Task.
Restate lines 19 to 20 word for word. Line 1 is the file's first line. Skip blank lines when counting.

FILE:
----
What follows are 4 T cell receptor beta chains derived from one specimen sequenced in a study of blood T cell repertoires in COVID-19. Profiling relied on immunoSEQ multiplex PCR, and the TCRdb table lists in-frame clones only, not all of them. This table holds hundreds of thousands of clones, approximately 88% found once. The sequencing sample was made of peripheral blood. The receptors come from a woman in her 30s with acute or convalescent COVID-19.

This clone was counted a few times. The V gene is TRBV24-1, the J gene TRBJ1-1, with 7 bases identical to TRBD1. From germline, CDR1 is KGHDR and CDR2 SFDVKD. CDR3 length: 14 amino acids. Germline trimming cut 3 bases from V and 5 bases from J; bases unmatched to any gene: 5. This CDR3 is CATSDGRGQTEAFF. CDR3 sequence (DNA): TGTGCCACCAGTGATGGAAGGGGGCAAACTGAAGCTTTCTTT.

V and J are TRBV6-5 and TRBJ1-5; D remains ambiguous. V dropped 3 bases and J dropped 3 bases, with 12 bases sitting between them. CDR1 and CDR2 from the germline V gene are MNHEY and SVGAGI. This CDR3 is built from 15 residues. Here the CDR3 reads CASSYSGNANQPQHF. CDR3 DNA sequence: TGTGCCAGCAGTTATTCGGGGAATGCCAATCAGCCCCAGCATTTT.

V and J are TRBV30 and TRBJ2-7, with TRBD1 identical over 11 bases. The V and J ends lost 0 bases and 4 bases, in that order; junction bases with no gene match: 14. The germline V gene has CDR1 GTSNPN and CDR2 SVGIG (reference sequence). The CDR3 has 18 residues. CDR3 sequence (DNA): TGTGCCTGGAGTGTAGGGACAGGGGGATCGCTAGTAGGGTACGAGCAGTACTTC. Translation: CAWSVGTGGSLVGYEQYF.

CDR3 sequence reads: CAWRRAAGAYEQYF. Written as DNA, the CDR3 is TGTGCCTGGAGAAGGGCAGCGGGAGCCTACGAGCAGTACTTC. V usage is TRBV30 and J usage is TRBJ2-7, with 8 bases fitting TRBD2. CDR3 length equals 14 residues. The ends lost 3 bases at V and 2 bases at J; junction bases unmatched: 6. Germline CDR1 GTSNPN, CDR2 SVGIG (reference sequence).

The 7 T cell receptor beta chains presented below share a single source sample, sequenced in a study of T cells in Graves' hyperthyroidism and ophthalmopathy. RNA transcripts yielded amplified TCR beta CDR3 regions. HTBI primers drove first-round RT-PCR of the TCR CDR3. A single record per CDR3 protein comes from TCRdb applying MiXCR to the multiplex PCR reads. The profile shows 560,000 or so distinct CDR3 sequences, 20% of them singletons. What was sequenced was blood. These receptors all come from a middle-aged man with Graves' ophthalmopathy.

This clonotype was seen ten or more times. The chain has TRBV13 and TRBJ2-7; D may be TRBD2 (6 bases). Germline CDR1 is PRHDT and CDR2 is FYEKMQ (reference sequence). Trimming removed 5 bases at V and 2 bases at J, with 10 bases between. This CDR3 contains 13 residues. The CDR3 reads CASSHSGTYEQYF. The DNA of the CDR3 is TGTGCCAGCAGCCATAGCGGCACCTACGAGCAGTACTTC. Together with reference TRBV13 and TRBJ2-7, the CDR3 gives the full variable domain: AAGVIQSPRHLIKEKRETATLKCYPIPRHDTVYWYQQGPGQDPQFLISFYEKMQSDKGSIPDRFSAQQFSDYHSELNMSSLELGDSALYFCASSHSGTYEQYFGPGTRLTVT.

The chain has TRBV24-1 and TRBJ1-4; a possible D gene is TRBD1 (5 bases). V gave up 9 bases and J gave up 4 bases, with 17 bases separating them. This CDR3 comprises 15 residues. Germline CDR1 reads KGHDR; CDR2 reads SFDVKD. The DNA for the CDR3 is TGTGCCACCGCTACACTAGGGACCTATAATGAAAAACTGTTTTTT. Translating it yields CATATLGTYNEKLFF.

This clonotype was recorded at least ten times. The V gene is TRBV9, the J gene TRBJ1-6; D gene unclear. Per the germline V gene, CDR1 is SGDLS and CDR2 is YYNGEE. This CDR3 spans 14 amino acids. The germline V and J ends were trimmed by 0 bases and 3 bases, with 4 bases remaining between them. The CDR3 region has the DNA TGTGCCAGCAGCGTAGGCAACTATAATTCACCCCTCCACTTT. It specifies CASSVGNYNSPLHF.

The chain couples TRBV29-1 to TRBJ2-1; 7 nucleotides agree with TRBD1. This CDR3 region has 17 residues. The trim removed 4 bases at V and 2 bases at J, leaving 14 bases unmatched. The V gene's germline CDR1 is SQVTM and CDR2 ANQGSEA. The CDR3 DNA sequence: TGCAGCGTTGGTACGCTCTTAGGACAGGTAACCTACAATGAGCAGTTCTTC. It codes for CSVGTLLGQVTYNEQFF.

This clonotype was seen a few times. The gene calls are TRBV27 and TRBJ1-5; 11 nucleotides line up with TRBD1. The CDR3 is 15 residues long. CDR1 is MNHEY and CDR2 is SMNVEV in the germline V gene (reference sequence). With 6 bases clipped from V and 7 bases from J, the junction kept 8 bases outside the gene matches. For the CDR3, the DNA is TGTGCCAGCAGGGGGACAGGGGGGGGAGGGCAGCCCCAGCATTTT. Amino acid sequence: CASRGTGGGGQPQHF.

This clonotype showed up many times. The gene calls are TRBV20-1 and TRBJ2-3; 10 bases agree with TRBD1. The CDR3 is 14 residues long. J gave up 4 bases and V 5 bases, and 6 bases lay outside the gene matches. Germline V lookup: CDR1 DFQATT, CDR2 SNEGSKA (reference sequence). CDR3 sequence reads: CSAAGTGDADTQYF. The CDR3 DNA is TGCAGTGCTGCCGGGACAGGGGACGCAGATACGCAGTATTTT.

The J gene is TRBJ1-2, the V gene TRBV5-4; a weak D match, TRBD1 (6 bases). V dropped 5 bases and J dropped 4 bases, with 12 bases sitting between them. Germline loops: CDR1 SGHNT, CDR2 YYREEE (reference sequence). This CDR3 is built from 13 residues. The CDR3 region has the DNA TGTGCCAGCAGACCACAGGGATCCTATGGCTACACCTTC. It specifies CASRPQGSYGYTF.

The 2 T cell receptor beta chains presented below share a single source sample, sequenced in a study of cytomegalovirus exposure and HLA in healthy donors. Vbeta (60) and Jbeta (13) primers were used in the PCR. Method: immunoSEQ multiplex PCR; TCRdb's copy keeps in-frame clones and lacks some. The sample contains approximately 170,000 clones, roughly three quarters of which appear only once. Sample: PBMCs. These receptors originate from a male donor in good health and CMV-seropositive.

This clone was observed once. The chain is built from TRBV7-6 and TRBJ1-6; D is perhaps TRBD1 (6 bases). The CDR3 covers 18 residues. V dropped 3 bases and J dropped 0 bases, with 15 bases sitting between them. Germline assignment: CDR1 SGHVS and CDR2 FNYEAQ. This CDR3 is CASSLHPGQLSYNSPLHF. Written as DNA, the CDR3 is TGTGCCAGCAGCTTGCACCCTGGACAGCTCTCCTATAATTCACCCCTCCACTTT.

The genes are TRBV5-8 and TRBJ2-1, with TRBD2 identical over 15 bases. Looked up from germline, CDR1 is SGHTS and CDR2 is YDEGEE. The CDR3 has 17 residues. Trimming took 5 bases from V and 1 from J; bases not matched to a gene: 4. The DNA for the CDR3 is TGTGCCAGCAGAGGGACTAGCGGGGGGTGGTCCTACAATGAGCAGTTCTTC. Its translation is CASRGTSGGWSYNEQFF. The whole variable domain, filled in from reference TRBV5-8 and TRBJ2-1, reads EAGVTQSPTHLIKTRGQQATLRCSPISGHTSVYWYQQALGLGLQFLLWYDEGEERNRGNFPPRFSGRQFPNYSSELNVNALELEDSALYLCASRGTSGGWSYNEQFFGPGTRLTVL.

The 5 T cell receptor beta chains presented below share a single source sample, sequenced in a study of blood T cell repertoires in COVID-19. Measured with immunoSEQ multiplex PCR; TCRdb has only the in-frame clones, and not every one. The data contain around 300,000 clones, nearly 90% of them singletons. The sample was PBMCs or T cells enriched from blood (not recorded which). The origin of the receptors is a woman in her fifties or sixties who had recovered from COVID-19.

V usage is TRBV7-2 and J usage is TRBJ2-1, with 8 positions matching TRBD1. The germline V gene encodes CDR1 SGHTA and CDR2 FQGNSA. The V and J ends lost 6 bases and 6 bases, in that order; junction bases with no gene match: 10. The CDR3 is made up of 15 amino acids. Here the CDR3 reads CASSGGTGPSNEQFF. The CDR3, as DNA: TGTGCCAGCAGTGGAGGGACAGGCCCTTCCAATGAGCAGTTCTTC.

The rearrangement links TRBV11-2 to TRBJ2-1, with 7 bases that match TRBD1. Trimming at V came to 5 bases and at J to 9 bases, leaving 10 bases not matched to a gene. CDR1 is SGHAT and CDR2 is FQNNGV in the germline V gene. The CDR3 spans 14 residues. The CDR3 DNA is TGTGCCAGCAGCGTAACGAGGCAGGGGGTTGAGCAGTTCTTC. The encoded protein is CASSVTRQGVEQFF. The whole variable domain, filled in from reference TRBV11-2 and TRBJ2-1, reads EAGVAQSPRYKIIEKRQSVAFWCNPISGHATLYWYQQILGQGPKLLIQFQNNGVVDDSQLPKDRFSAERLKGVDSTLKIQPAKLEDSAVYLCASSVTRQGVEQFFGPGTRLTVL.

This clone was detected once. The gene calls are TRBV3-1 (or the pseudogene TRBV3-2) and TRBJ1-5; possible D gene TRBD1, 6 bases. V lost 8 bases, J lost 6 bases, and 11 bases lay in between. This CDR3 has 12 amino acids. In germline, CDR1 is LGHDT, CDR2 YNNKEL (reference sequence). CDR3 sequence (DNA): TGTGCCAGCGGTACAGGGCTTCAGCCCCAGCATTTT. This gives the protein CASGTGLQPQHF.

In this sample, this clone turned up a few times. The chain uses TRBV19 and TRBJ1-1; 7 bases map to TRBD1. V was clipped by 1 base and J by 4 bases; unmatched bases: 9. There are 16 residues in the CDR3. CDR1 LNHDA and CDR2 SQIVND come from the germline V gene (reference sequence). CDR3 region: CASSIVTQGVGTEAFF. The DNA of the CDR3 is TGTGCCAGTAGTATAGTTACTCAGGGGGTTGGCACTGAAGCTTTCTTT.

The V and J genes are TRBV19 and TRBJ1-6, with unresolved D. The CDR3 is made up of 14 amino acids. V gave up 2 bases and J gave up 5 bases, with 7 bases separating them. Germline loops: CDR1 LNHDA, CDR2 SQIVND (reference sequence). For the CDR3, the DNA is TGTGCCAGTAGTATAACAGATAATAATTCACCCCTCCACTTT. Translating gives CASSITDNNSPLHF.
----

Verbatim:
The rearrangement links TRBV11-2 to TRBJ2-1, with 7 bases that match TRBD1. Trimming at V came to 5 bases and at J to 9 bases, leaving 10 bases not matched to a gene. CDR1 is SGHAT and CDR2 is FQNNGV in the germline V gene. The CDR3 spans 14 residues. The CDR3 DNA is TGTGCCAGCAGCGTAACGAGGCAGGGGGTTGAGCAGTTCTTC. The encoded protein is CASSVTRQGVEQFF. The whole variable domain, filled in from reference TRBV11-2 and TRBJ2-1, reads EAGVAQSPRYKIIEKRQSVAFWCNPISGHATLYWYQQILGQGPKLLIQFQNNGVVDDSQLPKDRFSAERLKGVDSTLKIQPAKLEDSAVYLCASSVTRQGVEQFFGPGTRLTVL.

This clone was detected once. The gene calls are TRBV3-1 (or the pseudogene TRBV3-2) and TRBJ1-5; possible D gene TRBD1, 6 bases. V lost 8 bases, J lost 6 bases, and 11 bases lay in between. This CDR3 has 12 amino acids. In germline, CDR1 is LGHDT, CDR2 YNNKEL (reference sequence). CDR3 sequence (DNA): TGTGCCAGCGGTACAGGGCTTCAGCCCCAGCATTTT. This gives the protein CASGTGLQPQHF.